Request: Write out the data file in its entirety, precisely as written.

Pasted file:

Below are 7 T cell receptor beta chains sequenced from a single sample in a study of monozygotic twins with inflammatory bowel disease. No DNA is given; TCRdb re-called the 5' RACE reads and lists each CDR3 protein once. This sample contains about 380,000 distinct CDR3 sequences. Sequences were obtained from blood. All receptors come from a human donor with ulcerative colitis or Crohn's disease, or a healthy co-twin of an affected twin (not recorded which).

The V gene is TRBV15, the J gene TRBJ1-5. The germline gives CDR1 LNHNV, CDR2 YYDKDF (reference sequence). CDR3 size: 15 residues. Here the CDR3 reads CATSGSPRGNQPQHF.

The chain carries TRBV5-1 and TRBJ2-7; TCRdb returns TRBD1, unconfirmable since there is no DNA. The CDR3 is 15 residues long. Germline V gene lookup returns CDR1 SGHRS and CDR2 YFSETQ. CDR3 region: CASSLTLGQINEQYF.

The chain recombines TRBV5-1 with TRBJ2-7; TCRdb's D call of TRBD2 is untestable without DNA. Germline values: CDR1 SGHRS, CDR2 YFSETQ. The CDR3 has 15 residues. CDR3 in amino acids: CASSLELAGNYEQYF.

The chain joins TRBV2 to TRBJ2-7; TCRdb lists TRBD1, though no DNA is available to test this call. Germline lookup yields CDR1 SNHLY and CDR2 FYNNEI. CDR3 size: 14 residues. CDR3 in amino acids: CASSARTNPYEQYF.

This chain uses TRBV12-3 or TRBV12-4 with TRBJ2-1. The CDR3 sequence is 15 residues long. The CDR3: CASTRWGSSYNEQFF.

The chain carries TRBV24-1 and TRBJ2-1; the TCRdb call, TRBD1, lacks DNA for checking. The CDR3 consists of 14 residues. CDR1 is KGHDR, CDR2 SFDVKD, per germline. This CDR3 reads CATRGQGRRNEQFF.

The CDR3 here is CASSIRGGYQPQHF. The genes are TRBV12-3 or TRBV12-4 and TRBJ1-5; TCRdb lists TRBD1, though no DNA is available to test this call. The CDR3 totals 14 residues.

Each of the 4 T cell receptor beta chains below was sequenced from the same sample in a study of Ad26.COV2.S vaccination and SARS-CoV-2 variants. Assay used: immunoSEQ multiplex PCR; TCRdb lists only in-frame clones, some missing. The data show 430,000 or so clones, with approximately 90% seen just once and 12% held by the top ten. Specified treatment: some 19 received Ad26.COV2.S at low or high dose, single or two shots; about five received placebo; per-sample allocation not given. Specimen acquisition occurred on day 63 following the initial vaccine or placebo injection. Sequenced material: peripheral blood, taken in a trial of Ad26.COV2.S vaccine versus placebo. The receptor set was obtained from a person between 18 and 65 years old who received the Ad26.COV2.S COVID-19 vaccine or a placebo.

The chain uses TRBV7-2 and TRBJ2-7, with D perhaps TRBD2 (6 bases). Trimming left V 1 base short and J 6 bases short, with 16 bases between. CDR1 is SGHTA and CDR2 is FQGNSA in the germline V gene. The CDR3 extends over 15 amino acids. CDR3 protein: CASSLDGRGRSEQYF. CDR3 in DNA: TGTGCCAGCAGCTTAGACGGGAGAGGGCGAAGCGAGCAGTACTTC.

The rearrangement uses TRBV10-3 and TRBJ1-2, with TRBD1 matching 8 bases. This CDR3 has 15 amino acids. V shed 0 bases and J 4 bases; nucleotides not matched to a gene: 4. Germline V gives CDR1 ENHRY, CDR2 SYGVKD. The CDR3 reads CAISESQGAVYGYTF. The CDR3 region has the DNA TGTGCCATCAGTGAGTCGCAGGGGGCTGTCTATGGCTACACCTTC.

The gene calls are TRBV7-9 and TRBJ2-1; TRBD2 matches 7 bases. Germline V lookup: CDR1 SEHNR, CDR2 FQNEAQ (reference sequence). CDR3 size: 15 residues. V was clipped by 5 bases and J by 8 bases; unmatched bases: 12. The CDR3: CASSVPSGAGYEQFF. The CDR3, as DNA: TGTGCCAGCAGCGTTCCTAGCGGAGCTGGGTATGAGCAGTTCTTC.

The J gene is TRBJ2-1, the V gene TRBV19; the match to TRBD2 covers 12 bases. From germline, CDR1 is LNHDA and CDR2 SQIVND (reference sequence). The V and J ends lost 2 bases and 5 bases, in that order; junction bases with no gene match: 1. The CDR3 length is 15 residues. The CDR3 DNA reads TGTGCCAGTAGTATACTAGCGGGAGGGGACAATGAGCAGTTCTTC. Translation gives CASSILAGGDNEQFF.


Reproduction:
Below are 7 T cell receptor beta chains sequenced from a single sample in a study of monozygotic twins with inflammatory bowel disease. No DNA is given; TCRdb re-called the 5' RACE reads and lists each CDR3 protein once. This sample contains about 380,000 distinct CDR3 sequences. Sequences were obtained from blood. All receptors come from a human donor with ulcerative colitis or Crohn's disease, or a healthy co-twin of an affected twin (not recorded which).

The V gene is TRBV15, the J gene TRBJ1-5. The germline gives CDR1 LNHNV, CDR2 YYDKDF (reference sequence). CDR3 size: 15 residues. Here the CDR3 reads CATSGSPRGNQPQHF.

The chain carries TRBV5-1 and TRBJ2-7; TCRdb returns TRBD1, unconfirmable since there is no DNA. The CDR3 is 15 residues long. Germline V gene lookup returns CDR1 SGHRS and CDR2 YFSETQ. CDR3 region: CASSLTLGQINEQYF.

The chain recombines TRBV5-1 with TRBJ2-7; TCRdb's D call of TRBD2 is untestable without DNA. Germline values: CDR1 SGHRS, CDR2 YFSETQ. The CDR3 has 15 residues. CDR3 in amino acids: CASSLELAGNYEQYF.

The chain joins TRBV2 to TRBJ2-7; TCRdb lists TRBD1, though no DNA is available to test this call. Germline lookup yields CDR1 SNHLY and CDR2 FYNNEI. CDR3 size: 14 residues. CDR3 in amino acids: CASSARTNPYEQYF.

This chain uses TRBV12-3 or TRBV12-4 with TRBJ2-1. The CDR3 sequence is 15 residues long. The CDR3: CASTRWGSSYNEQFF.

The chain carries TRBV24-1 and TRBJ2-1; the TCRdb call, TRBD1, lacks DNA for checking. The CDR3 consists of 14 residues. CDR1 is KGHDR, CDR2 SFDVKD, per germline. This CDR3 reads CATRGQGRRNEQFF.

The CDR3 here is CASSIRGGYQPQHF. The genes are TRBV12-3 or TRBV12-4 and TRBJ1-5; TCRdb lists TRBD1, though no DNA is available to test this call. The CDR3 totals 14 residues.

Each of the 4 T cell receptor beta chains below was sequenced from the same sample in a study of Ad26.COV2.S vaccination and SARS-CoV-2 variants. Assay used: immunoSEQ multiplex PCR; TCRdb lists only in-frame clones, some missing. The data show 430,000 or so clones, with approximately 90% seen just once and 12% held by the top ten. Specified treatment: some 19 received Ad26.COV2.S at low or high dose, single or two shots; about five received placebo; per-sample allocation not given. Specimen acquisition occurred on day 63 following the initial vaccine or placebo injection. Sequenced material: peripheral blood, taken in a trial of Ad26.COV2.S vaccine versus placebo. The receptor set was obtained from a person between 18 and 65 years old who received the Ad26.COV2.S COVID-19 vaccine or a placebo.

The chain uses TRBV7-2 and TRBJ2-7, with D perhaps TRBD2 (6 bases). Trimming left V 1 base short and J 6 bases short, with 16 bases between. CDR1 is SGHTA and CDR2 is FQGNSA in the germline V gene. The CDR3 extends over 15 amino acids. CDR3 protein: CASSLDGRGRSEQYF. CDR3 in DNA: TGTGCCAGCAGCTTAGACGGGAGAGGGCGAAGCGAGCAGTACTTC.

The rearrangement uses TRBV10-3 and TRBJ1-2, with TRBD1 matching 8 bases. This CDR3 has 15 amino acids. V shed 0 bases and J 4 bases; nucleotides not matched to a gene: 4. Germline V gives CDR1 ENHRY, CDR2 SYGVKD. The CDR3 reads CAISESQGAVYGYTF. The CDR3 region has the DNA TGTGCCATCAGTGAGTCGCAGGGGGCTGTCTATGGCTACACCTTC.

The gene calls are TRBV7-9 and TRBJ2-1; TRBD2 matches 7 bases. Germline V lookup: CDR1 SEHNR, CDR2 FQNEAQ (reference sequence). CDR3 size: 15 residues. V was clipped by 5 bases and J by 8 bases; unmatched bases: 12. The CDR3: CASSVPSGAGYEQFF. The CDR3, as DNA: TGTGCCAGCAGCGTTCCTAGCGGAGCTGGGTATGAGCAGTTCTTC.

The J gene is TRBJ2-1, the V gene TRBV19; the match to TRBD2 covers 12 bases. From germline, CDR1 is LNHDA and CDR2 SQIVND (reference sequence). The V and J ends lost 2 bases and 5 bases, in that order; junction bases with no gene match: 1. The CDR3 length is 15 residues. The CDR3 DNA reads TGTGCCAGTAGTATACTAGCGGGAGGGGACAATGAGCAGTTCTTC. Translation gives CASSILAGGDNEQFF.